LONDON — Labour is anything up to 18% behind the Conservatives in the opinion polls and has just suffered one of the worst by-election defeats in British electoral history.
On Tuesday the Shadow Brexit secretary told journalists that the party currently has “no prospect” of winning the next general election. Meanwhile, the Shadow chancellor John McDonnell has claimed that there is a “soft coup” underway against Jeremy Corbyn by Labour MPs and the “Murdoch empire”.
So who does Corbyn think is to blame for this dire situation and how does he believe he can turn it around? Here’s what a senior source close to the Labour leader told a briefing attended by Business Insider on Wednesday.
Does Corbyn agree that Labour has “no prospect” of winning the general election?
“Well if you look at what Keir Starmer said, it was that if nothing changes then Labour won’t be winning a general election. Obviously, if the current levels of support in the opinion polls were to continue then that would clearly be the case, but we are confident that that level of support will change and the gap between Labour and the Tories will close.”
When will that happen?
“We are confident that it will narrow and it will close.”
Why are you so confident?
“There are two things. At the time of the local elections and the referendum last year we were averaging 31-32% and level-pegging with the Tories, we had a larger share of the vote in the local elections and in the context of what took place over the summer and autumn in the course of the leadership challenge and the divisions that opened up in the Labour party, Labour fell back to roughly where it is now and has stayed there.
“Since Theresa May become prime minister the Tories have opened up a significant lead and in the by-elections last week we saw the UKIP vote migrating to the Tory party.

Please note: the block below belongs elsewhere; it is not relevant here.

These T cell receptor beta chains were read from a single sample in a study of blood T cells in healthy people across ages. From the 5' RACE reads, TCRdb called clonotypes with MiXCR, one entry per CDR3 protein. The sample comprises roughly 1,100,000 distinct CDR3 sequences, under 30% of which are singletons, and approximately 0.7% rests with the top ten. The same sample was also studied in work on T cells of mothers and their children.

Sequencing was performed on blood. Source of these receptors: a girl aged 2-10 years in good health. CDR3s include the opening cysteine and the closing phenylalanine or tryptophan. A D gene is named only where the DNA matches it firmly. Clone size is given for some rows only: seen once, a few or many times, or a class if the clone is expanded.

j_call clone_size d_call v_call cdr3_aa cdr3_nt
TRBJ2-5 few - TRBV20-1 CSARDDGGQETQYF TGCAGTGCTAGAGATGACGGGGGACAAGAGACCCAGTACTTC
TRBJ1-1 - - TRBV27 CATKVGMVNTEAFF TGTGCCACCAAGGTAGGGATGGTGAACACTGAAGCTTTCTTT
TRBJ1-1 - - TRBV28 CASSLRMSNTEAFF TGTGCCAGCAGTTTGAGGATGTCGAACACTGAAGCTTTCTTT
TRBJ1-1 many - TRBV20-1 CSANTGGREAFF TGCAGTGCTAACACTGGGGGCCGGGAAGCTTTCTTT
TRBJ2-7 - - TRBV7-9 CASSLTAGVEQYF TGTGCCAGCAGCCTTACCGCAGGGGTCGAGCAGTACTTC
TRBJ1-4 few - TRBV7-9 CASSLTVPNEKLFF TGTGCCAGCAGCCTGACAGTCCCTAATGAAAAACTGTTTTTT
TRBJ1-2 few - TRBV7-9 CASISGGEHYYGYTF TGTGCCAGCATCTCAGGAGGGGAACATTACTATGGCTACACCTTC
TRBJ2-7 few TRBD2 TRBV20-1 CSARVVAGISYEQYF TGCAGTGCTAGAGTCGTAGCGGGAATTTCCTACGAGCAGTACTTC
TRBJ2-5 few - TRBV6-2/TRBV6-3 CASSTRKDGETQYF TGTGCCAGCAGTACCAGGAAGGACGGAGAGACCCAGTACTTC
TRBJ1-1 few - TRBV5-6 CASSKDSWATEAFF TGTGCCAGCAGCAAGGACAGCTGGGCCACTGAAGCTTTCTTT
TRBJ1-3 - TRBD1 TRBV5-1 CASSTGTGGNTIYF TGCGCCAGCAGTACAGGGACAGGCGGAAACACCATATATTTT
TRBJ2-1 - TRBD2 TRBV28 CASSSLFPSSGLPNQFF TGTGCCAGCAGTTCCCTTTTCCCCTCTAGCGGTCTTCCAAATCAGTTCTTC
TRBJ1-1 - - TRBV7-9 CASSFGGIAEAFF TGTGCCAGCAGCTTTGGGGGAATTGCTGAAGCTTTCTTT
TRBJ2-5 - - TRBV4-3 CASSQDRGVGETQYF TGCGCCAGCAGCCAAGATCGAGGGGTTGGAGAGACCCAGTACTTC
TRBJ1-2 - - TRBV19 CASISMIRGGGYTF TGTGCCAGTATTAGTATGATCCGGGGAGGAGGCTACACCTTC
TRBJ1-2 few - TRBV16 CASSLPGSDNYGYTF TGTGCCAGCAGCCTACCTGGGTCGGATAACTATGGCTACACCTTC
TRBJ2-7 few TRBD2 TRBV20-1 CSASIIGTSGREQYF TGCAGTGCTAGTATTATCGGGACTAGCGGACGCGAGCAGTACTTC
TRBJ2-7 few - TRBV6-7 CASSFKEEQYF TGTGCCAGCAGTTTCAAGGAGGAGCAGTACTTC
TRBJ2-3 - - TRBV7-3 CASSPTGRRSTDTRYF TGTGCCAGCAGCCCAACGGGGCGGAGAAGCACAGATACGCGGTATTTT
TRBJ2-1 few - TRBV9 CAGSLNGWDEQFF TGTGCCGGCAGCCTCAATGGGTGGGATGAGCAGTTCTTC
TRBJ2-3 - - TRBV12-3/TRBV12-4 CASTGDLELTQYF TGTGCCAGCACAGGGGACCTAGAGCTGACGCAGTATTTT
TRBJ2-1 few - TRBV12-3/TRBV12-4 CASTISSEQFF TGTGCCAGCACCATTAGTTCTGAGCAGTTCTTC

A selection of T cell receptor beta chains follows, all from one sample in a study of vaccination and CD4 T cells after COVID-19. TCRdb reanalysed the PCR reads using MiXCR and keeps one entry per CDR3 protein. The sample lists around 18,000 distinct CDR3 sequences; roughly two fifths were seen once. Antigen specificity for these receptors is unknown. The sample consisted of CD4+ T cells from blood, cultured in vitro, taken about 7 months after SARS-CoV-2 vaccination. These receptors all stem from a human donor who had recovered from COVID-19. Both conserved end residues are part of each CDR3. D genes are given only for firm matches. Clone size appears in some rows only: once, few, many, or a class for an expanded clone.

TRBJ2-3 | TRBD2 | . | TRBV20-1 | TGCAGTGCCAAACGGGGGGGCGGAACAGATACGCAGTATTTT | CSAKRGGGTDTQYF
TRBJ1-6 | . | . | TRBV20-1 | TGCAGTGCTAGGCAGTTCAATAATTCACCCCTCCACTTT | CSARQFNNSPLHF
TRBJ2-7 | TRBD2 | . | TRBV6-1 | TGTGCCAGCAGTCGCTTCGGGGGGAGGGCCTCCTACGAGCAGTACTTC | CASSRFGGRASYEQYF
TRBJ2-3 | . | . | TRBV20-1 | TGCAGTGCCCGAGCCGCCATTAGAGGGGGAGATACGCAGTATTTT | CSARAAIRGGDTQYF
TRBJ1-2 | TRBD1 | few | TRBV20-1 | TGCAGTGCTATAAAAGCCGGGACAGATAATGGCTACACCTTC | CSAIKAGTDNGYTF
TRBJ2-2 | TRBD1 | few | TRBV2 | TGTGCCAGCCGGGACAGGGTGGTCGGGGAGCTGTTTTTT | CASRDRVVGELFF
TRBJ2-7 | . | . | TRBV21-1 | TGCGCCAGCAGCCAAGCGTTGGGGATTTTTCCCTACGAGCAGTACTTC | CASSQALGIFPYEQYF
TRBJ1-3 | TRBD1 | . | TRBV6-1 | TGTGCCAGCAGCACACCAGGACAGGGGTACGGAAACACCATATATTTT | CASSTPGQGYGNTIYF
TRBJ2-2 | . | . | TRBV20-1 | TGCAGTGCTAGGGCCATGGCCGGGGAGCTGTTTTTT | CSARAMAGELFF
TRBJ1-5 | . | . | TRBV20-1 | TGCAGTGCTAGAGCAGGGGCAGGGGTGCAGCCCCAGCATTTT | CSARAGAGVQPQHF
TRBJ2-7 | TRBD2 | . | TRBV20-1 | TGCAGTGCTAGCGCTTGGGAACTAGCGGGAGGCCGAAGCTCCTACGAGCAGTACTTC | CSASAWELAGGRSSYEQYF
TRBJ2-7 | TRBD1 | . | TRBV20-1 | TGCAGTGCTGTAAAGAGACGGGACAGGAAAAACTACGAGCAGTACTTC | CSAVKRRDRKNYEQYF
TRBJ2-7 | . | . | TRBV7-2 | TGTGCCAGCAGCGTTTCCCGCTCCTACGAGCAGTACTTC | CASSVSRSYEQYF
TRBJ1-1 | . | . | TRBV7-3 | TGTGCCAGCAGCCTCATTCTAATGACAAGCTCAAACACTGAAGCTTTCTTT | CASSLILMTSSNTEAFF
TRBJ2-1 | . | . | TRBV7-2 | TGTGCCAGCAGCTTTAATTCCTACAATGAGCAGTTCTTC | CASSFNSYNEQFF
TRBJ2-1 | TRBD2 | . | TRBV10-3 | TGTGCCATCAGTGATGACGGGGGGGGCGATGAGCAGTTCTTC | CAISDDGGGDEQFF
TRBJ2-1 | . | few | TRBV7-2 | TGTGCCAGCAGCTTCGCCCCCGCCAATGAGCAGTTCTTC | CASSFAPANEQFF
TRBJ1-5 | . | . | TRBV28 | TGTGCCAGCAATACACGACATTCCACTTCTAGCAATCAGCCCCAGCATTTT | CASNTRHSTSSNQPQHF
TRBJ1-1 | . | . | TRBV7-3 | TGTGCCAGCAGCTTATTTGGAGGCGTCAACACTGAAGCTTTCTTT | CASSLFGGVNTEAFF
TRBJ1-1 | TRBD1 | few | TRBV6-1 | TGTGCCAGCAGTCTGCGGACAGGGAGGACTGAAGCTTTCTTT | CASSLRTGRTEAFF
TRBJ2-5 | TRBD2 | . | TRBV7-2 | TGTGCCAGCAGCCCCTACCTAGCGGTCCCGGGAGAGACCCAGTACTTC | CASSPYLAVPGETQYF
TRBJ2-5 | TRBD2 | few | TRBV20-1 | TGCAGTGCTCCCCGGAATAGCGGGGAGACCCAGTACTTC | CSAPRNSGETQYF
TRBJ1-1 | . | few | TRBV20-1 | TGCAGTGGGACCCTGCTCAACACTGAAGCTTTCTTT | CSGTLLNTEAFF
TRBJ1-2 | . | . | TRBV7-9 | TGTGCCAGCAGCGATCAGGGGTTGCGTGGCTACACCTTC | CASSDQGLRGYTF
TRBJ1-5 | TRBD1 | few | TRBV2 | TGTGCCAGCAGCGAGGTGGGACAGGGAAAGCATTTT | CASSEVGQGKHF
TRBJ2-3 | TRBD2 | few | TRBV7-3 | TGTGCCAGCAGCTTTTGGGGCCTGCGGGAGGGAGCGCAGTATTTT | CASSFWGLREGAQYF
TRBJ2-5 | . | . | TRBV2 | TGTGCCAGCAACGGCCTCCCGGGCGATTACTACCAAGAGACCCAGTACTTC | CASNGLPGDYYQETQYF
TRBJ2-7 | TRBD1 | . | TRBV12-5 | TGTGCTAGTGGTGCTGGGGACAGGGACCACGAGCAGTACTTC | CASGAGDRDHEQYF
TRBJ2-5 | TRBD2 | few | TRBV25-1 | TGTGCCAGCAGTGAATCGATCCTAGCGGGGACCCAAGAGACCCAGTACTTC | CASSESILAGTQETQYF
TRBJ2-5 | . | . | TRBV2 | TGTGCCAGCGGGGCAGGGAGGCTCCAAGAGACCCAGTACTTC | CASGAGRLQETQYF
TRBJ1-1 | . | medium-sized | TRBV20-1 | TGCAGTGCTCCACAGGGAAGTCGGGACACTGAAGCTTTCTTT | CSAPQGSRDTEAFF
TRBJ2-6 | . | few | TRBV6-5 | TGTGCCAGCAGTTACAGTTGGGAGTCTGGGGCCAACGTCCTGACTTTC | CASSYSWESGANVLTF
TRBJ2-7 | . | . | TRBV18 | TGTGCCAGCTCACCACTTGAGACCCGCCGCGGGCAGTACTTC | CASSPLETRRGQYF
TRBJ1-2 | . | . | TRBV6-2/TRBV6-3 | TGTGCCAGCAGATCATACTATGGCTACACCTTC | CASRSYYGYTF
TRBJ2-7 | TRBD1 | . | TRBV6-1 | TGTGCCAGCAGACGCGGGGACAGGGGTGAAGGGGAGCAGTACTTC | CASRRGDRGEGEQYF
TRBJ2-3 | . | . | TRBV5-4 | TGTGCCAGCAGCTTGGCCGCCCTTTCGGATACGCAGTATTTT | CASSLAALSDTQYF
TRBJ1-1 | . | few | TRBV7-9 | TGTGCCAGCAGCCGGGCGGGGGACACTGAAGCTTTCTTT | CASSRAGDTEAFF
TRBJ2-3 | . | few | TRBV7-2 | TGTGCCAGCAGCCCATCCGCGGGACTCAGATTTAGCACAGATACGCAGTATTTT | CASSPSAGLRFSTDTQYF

“But I think it’s clear that once the government’s position on Brexit, which is kind of a wishlist across the board, comes into contact with reality after the invoking of Article 50, it will start opening significant divisions in the Tory party.
“And at the same time, the economy and real wages are likely to fall back in the coming months because of rising inflation and the constant downward pressures on wages and those things are gong to come home to roost for the Tory party. The Tory support will fall back and Labour will move forward.”
Is the media to blame for Labour’s position?
“I don’t think Jeremy said the media are just to blame. Obviously, there are a number of factors in the coverage of the Labour party and British politics which affect public attitudes and obviously the media is one of them.”
Does Jeremy believe there is a soft coup underway against him?
“I think Jeremy has made clear that he wants to bring people together.
“If we stand together we can push back and raise the level of Labour support and win back trust among people who have lost trust in the party in areas across the country and I think we are confident that can happen.
“John McDonnell has already talked about what he was referring to and he is in the same place as wanting to bring people together to make that happen.”
Is soft coup a phrase Jeremy would use?
“I don’t think he has used that phrase but John McDonnell was clear about what he was talking about. I think Jeremy has said, for example, that Tony Blair’s intervention in the run-up to the by-election was not helpful.
Is it a ‘false alibi’ to blame Labour’s Copeland defeat on Blair?
“It’s just a fact that Labour’s support fell back after the events of last summer and the leadership challenge. That’s just a fact and everyone knows divided parties are disliked by the public. So I think any public division in the Labour party is unhelpful in terms of winning back trust from the people.
“Obviously there were a number of factors in the results in Stoke and Copeland… and the key ones relate to people’s experience of being neglected by successive governments, the squeeze in living standards and the fact there hasn’t been investment in those areas.
“In Copeland, Labour’s support has been declining continuously from 1997 and so I think Jeremy was talking about the key fundamental issues so the position about a divided party is what I was referring to in what happened last summer and that is the backdrop to where we are now.”
How does John McDonnell’s talk of a “soft coup” in the Labour party help dispel this impression of disunity?
“He was talking about some things that were public and some things that were less so.”
What things were not public?
“I think John McDonnell was referring to not only the public statements by prominent Labour figures but also the misleading claims made on the back of partial leaks… which suggested that there was some sort of preparation for a leadership succession and Jeremy was going to resign and clearly that was entirely untrue.”
Will there be a succession?
“Jeremy is the elected leader of the Labour party. He was elected by a landslide last September and he will continue to lead the party into the next general election.”
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